Andrew McGill is chronicling the devices and apps he’s creating this summer and invites readers to join him. Are you an inventor and want to share a project? Please drop him a note: firstname.lastname@example.org.
If you live in the Washington, D.C., area, you’re probably familiar with Capital Bikeshare. And if you don’t, I bet the nearest American city might have something like it: A system of public bicycles available for rent, strategically placed throughout town for point-to-point trips. If you have a membership or a credit card, you can check out a bike at a kiosk, ride it to your destination and re-dock it at the nearest Bikeshare station. It’s one of my favorite things about the D.C. area.
But! There are few things more annoying than wrapping up a satisfying ride and pulling into bikeshare dock ... that is completely full.
There are phone apps out there, like Spotcycle, that publish bike station statuses. But pulling out a smartphone in the middle of a ride doesn’t sound particularly safe. This is a perfect app for a smartwatch, however—a quick glance at your wrist could tell you if you’re headed for an empty station or a wall of docked bicycles.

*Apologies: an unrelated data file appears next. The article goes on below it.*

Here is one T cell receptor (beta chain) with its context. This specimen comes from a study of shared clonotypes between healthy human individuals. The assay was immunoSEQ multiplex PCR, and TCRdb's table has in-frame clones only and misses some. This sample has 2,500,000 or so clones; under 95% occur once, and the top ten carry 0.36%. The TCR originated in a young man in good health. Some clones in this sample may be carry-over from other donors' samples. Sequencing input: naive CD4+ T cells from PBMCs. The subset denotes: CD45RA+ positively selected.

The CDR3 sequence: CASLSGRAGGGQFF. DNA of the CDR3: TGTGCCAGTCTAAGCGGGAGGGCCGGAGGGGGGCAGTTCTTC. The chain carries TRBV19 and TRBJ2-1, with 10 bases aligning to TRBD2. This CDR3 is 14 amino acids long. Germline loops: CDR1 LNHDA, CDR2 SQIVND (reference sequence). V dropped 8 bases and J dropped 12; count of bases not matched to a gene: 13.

Using data from Capital Bikeshare, I put together a quick app that pulls the user’s location, finds nearby bike stations and lists how many open slots they have. (Technical explanation here, code here.)
Here’s a GIF of the app in action:
I haven’t yet published the app to the Pebble store, but I’ll do that once I add a few more improvements. Nothing in the works for Apple Watches or Android products at this point, but who knows!
No one likes to feel left out. And you know what’s just as bad? Getting locked out. But the very worst is getting locked out and awkwardly waiting for someone to let you back in, a diabolical combination of both fears that plays out at least once a week in the offices of The Atlantic.
We’re a modern, security-conscious workplace: Our office doors require employees to wave a fob over a reader before letting them into the main office. That means every time an Atlanticker heads to the elevators or uses the restrooms—both of which are outside the secured zone—they have to remember to take their keys along.